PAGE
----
We’ll let you in on a secret.
When we do family history research for Who Do You Think You Are? we find all kinds of stories in each celebrity’s family tree. Our ancestors lived through amazing historical events, made decisions both good and bad, and went through hardships—some they overcame, and some conquered them. But sometimes we find that to tell one person’s story, we have to change perspective and tell it from another person’s point of view.
Kelsey Grammer is well acquainted with a change of perspective. After nine seasons on the hit television show Cheers, Kelsey’s story changed directions when his character, Frasier Crane, became the focal point of one of the most successful TV spinoffs of all time.
Kelsey Grammer’s episode of Who Do You Think You Are? features the members of the Dimmick family. We were able to document the families of Joseph Dimmick and his son, also named Joseph, in records from Ohio and Illinois. Then we learned from census records that the family left Illinois shortly after 1850 and moved to Oregon. In fact, if you pay attention to the birthplaces of Joseph Jr.’s family—Illinois, Oregon, and California—a single 1880 census record painted a picture of a family who crossed the American plains more than a decade before the completion of the Transcontinental Railroad.
But, as often happens, we found that Kelsey Grammer’s 2nd and 3rd great-grandparents didn’t leave behind as many records of that journey as we would have liked. So we looked to change our perspective. As family historians, we use this technique all the time, especially when it comes to finding contemporary sources. For example, not all of our ancestors were avid journal keepers or letter writers. But if you can find a written first-hand account by someone else who experienced the same thing your ancestors did, you can gain further insight into your ancestor’s life story.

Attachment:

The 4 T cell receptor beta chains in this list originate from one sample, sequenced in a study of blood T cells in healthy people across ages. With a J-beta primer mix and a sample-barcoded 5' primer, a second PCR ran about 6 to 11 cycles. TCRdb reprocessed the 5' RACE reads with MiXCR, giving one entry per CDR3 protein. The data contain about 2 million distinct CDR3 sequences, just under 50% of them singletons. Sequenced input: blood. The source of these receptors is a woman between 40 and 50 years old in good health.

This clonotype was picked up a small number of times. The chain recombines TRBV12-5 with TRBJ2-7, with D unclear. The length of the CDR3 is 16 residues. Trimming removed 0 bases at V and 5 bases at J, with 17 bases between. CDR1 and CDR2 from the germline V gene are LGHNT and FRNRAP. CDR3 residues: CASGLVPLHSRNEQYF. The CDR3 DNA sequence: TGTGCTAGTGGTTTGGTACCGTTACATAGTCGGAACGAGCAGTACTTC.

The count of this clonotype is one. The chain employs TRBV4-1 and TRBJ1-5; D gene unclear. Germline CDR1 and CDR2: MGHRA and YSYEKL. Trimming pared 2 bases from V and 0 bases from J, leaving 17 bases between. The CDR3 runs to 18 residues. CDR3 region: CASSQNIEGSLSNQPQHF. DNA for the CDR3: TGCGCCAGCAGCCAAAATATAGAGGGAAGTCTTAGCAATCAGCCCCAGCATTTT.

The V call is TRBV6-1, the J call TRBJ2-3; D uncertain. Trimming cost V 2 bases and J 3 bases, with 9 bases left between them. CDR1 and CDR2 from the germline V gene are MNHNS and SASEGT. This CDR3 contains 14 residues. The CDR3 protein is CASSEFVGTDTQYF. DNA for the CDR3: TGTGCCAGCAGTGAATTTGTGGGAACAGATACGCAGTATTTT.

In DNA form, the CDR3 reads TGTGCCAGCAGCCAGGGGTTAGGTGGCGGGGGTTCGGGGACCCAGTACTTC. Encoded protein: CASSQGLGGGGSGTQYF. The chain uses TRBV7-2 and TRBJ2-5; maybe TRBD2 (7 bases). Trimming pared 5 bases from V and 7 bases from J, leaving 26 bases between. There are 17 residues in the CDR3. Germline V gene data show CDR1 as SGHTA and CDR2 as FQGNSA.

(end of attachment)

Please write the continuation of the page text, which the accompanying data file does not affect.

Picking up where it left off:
So we set out to see if there was someone else who left us a record. On a website focused on residents in Schuyler County, Illinois, we found a list of people who traveled the Oregon Trail in the same company as the Dimmicks. One of them happened to be Joseph Dimmick Sr.’s nephew, Joseph Gragg.
When Joseph Gragg died, he left a large collection of papers now located at the Special Collections and University Archives at the University of Oregon Library. Among those papers was his personal account of the experience of the Gragg and Dimmick families along the Oregon Trail. In his account, Joseph included descriptions of river crossings and the search for food. He also provided a detailed timeline of events affecting the entire party as they crossed the country.
Best of all, Joseph recorded stories about the people who traveled with him. Among these was the description of the tragic death of Joseph Dimmick Sr.’s son Thomas:
He [Thomas Dimmick] and two others had been out on a buffalo hunt … and the weather being very hot, he drank quite freely of poor water … . In the latter part of the night he was taken sick with the cholera and died about six or seven o’clock. … hasty preparations were made with his bedding and clothing and his body buried alone on the plains . . . .In the afternoon the train moved sadly on leaving the grave of this loved one – a grave never again to be looked upon by anyone who had ever seen him.
Thomas Dimmick was Joseph Gragg’s first cousin and was just a few years older than Joseph Jr.. The death of his cousin would have been a huge loss. It would have been hard to leave him behind on the trail. Joseph Gragg’s account serves as a reminder that our ancestors lived not just with their immediate families but among extended families, neighbors, friends, and associates. They were part of a larger community. And that larger group gives us more chances to find a first-hand account of our own ancestors’ lives. All we need to do is change our perspective.
Learn more about Kelsey's journey or watch the full episode on TLC.com. Watch more celebrities discover their family history on all-new episodes of Who Do You Think You Are? Wednesdays 9|8c on TLC.